Not only in 1900 was there the confrontation which occurred at the Muncie camp meeting, but in November and December of that year, the first editor of the Review & Herald, A. T. Jones, in a series of editorials on "The Faith of Jesus" wrote, "The condescension of Christ, the position of Christ, and the nature of Christ, as He was in the flesh in the world, are given in the second chapter of Hebrews more fully than in any other one place in the Scriptures" (Dec. 11, 1900). Thus the battle was to be drawn as to

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what Hebrews 2:9-18 was stating in regard to the humanity Christ assumed in becoming man. Jones' position was the same as it had been, in 1888 and onward that Christ assumed the fallen nature of Adam in the Incarnation.

Elder R. S. Donnell, president of the Indiana Conference, responded in a series of articles which he placed in the Indiana Reporter. In his first article he quoted a sentence from an article in the Signs of the Times (June 13, 1900). It read, "Christ came to this earth and stood where Adam stood, overcoming where Adam failed to overcome." Then he commented:

Now Christ stood where Adam stood, and Adam stood there without a taint of sin. So Christ must have stood where Adam stood before his Fall — that is, without a taint of sin. This must be so, for Paul continues the subject, and in verse 11 he says: "For both He that sanctifieth and they that are sanctified (not those he is going to sanctify, but they who are sanctified) are all of one; for which cause He is not ashamed to call them brethren." Notice it is the sanctified ones who (sic) He is not ashamed to call brethren. Further it is the sanctified ones of whose flesh He partakes. "Forasmuch, then, as the children (or brethren, sanctified ones) are partakers of flesh and blood, He also Himself likewise [just as the sanctified ones are partakers) took part of the same; that through death He might destroy him that had the power of death, that is the devil." Heb. 2:14 (What I Taught in Indiana, pp. 4-5).

In his "Article Two", Donnell continued this supposition. He wrote:

In taking up this subject we will begin just where we left off in our last [first] article. In that, when we closed we were considering the fact that Christ Himself took part of the flesh and blood, just as the children did. That is, He took part of the same flesh the children possessed. We found, also, that the children are the sanctified ones. Now the sanctified ones are surely those upon whom the truth of God and the power of the Holy Spirit has wrought — the ones who are new creatures in Christ Jesus, those who have been created unto good works, the same which God hath before ordained that they should walk in (ibid., p. 5).

Why did Donnell assume the necessity of such a conclusion? He explains:

Men can continually do righteous acts only as God is incarnate in them; and it was God's purpose from the beginning to dwell in every created being, so that good works, or He Himself, might always appear in them. But in sinful man Satan is incarnate, and God and Satan cannot dwell together. The only reason why God does not dwell in man is because sin is there, and in order for God to again dwell in man sin must be eradicated. The body of Christ was a body in which God was incarnate, and as God and Satan cannot dwell together, the body of Christ must have been a body from which even every tendency to sin must have been wholly eradicated (ibid.).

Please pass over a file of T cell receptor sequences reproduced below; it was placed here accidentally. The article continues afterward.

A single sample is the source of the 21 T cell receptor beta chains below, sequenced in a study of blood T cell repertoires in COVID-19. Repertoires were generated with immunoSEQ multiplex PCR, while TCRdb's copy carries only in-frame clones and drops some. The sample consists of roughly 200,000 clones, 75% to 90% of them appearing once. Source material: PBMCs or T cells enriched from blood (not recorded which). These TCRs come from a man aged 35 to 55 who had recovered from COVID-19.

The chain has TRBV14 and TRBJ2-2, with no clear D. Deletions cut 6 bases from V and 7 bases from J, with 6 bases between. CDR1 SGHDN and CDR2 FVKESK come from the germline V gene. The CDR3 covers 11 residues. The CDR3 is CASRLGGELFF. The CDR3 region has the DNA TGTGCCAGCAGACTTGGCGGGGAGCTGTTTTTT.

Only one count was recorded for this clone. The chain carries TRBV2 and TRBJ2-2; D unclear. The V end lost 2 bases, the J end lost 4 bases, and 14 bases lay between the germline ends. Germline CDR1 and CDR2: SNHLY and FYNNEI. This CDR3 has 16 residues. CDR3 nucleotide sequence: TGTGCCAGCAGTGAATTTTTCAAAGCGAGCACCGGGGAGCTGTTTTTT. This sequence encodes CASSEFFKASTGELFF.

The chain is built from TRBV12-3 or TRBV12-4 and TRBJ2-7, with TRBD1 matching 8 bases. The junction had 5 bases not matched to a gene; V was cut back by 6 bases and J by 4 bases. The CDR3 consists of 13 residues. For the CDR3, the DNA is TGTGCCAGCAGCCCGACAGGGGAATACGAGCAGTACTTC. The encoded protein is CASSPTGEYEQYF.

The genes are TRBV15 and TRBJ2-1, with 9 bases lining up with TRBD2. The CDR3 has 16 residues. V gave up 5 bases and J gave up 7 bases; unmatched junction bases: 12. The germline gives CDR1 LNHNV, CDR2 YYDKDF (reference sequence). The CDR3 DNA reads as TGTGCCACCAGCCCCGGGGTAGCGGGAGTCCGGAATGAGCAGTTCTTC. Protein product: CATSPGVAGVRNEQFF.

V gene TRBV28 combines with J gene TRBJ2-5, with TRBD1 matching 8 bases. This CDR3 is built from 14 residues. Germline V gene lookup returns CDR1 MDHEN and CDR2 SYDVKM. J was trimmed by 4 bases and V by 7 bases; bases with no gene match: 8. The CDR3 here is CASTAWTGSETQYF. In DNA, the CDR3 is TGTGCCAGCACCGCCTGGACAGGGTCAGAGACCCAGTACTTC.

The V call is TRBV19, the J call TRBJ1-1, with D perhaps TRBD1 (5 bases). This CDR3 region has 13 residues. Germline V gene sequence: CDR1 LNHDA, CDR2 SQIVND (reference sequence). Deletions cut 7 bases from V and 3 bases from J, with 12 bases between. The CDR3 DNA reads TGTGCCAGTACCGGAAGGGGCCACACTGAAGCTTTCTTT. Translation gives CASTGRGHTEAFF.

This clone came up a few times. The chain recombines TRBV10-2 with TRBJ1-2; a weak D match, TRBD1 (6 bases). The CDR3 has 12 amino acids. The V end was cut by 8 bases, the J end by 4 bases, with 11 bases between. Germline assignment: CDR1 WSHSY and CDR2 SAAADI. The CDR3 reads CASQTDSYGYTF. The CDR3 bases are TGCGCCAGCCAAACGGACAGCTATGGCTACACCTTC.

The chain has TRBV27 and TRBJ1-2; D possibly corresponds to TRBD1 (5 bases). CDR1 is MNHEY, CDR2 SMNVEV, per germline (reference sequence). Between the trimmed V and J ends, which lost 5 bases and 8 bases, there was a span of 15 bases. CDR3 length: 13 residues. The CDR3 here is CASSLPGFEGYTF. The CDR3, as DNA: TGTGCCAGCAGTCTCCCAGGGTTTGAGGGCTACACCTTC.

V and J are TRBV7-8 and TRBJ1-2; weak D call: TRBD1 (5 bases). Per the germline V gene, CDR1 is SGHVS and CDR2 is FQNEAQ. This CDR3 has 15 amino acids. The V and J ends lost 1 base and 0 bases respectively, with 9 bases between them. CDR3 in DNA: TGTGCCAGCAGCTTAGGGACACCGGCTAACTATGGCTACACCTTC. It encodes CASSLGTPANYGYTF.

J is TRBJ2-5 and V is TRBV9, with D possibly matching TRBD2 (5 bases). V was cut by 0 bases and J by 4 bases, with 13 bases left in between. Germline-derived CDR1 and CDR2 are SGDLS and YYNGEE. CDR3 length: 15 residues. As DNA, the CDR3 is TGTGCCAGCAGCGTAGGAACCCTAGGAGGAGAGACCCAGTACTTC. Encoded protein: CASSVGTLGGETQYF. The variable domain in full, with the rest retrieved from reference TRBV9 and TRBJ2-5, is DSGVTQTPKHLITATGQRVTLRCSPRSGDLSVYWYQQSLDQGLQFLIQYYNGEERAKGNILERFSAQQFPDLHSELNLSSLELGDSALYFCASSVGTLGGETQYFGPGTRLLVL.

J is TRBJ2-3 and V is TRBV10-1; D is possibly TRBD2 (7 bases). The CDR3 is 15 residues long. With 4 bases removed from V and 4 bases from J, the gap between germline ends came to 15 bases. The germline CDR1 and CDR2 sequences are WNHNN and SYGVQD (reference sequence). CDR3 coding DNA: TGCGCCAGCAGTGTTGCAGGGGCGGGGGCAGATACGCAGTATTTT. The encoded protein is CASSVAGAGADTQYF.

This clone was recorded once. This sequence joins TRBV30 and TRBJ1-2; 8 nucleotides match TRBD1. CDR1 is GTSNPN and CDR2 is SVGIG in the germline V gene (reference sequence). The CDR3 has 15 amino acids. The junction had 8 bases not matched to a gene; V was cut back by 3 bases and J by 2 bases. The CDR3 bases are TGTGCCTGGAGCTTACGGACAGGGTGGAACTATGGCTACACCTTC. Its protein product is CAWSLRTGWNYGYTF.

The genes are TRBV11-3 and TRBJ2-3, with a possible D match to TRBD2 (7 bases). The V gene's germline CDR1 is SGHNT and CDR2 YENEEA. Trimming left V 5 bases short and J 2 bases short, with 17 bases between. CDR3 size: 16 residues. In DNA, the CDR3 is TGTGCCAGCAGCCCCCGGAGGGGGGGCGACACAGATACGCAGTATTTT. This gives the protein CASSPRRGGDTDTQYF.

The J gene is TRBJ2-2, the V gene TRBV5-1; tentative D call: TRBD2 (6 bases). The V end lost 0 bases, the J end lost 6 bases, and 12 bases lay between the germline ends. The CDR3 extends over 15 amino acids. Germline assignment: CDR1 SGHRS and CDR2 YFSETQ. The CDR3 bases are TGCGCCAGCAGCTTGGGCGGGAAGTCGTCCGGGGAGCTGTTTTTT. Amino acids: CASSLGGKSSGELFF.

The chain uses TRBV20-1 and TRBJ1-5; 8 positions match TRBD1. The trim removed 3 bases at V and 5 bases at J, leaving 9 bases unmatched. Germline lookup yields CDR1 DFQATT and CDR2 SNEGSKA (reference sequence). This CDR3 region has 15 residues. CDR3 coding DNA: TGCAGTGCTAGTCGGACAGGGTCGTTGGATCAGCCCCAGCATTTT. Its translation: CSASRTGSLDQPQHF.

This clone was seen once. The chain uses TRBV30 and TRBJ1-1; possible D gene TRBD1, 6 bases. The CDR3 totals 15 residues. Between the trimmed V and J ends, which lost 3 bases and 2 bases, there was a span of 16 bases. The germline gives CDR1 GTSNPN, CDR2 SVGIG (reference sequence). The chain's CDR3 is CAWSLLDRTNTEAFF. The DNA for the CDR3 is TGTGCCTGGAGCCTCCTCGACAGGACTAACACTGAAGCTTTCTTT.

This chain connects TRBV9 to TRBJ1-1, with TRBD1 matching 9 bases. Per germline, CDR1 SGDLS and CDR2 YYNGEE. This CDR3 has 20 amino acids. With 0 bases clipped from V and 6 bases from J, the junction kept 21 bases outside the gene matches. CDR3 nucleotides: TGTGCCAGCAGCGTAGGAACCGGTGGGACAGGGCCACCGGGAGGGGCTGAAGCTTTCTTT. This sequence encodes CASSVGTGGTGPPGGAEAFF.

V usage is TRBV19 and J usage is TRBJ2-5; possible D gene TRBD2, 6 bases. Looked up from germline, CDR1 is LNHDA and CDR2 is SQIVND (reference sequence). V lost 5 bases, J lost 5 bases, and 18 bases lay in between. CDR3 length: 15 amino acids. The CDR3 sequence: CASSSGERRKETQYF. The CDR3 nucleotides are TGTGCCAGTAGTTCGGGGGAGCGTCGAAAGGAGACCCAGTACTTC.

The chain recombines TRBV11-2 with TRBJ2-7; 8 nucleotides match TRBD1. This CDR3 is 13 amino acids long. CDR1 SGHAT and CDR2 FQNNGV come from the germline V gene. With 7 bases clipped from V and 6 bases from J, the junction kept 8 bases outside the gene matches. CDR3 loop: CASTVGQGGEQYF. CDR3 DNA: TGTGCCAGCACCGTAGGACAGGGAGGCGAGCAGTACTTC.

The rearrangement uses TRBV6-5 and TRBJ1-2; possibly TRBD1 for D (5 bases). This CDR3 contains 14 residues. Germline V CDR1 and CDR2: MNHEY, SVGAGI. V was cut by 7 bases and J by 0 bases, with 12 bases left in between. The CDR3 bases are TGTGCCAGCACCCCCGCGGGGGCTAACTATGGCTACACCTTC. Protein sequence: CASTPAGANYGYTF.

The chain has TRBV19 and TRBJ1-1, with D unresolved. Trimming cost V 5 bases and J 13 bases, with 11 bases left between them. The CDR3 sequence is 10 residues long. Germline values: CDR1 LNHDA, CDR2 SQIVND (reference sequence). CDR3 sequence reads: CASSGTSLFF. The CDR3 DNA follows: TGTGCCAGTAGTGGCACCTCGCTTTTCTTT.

While the whole Conference Committee, and most of the ministry followed the leaders of the Movement (S. S. Davis, the conference revivalist, and R. S. Donnell, the conference president) one minister, Elder S. G. Huntington, voiced his opposition and gave form to his protest. He printed a tract on the "Mission Press, La Fayette," Indiana. The conclusion of this sixteen page tract read:

Now, since we have been studying the humanity of Christ, let none think that we would distract from or forget His divinity. Although Jesus "the sinbearer endured the wrath of divine justice, and for our sakes became sin itself" [D. of A., p. 907] yet, through His implicit faith in His Father, He was fortified so that His divine nature overwhelmingly triumphed over His sinful nature and hereditary tendencies. Thus from the cradle to Calvary, His days of trial and probation, He lived a pure, holy and sinless life. Thus He met the demands of the broken law, and became "the end of the law for righteousness to every one that believeth."

Now just as God in Christ, 4,000 years this side of Creation, lived a perfect, spotless life in sinful flesh, so through faith in Him, He will cleanse us from all our unrighteousness, impart to us His own righteousness, take up His abode in our hearts, and live the same kind of life in our sinful flesh six thousand years this side of Creation. Then we can truly say, "as He is [in character] so are we in the world" I John 4:17 (The Son of Man, p. 16, emphasis his).

In this same tract, Huntington scored the interpretation given by Donnell in regard to the "brethren" (Heb. 2:17) whose nature Christ supposedly took when "the Word flesh came to be" (John 1:14, Gr.). (Both sides quoted extensively from the Writings of Ellen G. White.) In a section captioned, "The Brethren," he wrote: